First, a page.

PHILADELPHIA -- Wazier El remembers the excitement that day in October when nearly 10,000 men gathered in a stadium to send a message to drug dealers, gang members and gun-toting criminals: The violence must stop.
In a matter of days, the men vowed, they would patrol the streets of this city, where the homicide rate is among the highest in the nation.
But seven months later, many volunteers who once felt so full of hope have given up. The movement - "Call to Action: 10,000 Men: It's a New Day in Philadelphia" - has faced organizational and financial struggles. Frustrated with leadership, some volunteers have had second thoughts.
In the meantime, things in Philadelphia are not much better.
In May, police Sgt. Stephen Liczbinski was killed during a bank robbery. Two days later, a news helicopter captured more than a dozen white police officers kicking and using batons to hit three black shooting suspects. The Rev. Al Sharpton called the beating "worse than Rodney King."
The latest violence has exposed a split in Philadelphia.
In one letter to the editor, a newspaper reader wrote: "It seems that the Police Department has declared it's hunting season on young black men."
Another, however, expressed this point of view: "Here we go again. Punks are shooting up Philly as though it's the Wild West. And who gets the heat? The cops who catch up with some of these cowards."
Following the beating incident, Mayor Michael Nutter said there was no indication that it was racially motivated. But he did not excuse the officers involved.
"We are deeply disappointed in the actions that we witnessed on the videotape," Nutter said recently, adding that 19 officers identified in connection with the beating were put on desk duty. The internal affairs department and Philadelphia district attorney's office are investigating.
For El, 58, a carpenter who lost a son to Philadelphia's street violence two years ago, the mayor's expressions of concern are not enough. The city could have prevented such problems from escalating, he said, if it had worked closely with the 10,000 men who wanted to help.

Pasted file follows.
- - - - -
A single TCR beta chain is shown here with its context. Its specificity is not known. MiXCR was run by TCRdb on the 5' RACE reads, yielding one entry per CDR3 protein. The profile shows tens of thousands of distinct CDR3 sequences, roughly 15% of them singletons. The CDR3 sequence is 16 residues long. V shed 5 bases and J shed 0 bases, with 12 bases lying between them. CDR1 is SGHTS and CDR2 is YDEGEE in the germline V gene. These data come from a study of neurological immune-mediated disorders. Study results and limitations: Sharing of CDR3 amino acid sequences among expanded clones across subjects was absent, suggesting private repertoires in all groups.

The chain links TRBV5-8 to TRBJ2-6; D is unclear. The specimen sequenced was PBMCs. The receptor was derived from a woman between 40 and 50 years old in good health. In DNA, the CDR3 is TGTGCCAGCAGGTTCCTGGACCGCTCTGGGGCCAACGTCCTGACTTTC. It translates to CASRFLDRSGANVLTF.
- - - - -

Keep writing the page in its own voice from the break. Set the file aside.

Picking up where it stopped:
Groups of volunteers had gone through safety training. El, who received a certification of completion on Jan. 26, was appointed as a squad leader. Then he heard from some men who had not been contacted by organizers. When El brought the issue up, those in charge blamed technical problems. So he pressed on, knocking on doors with about 30 other volunteers, handing out fliers asking others to join. Cold weather cut down patrols. Once-eager volunteers drifted away.
This month, El told organizers he, too, was quitting. "People don't want to see progress," El said. "I am fed up ... I see people dying in the community."
"The "Call to Action" headquarters is three miles from City Hall. It sat empty one recent Friday afternoon. Purple fliers, left over from promotions for the October gathering, papered the windows. No one picked up calls.
But leaders say the nonprofit program is moving forward. Several hundred men began patrolling the streets in April after a winter hiatus, said organizer Norm Bond.
"People are saying, 'Well, guys, I don't see you on my block,'" Bond said. "Certainly we're not perfect and we would like to get some staff, full-time staff, and raise the funds. ... We haven't received a lot of assistance from the city. We need support."
Erika Hayasaki writes for the Los Angeles Times.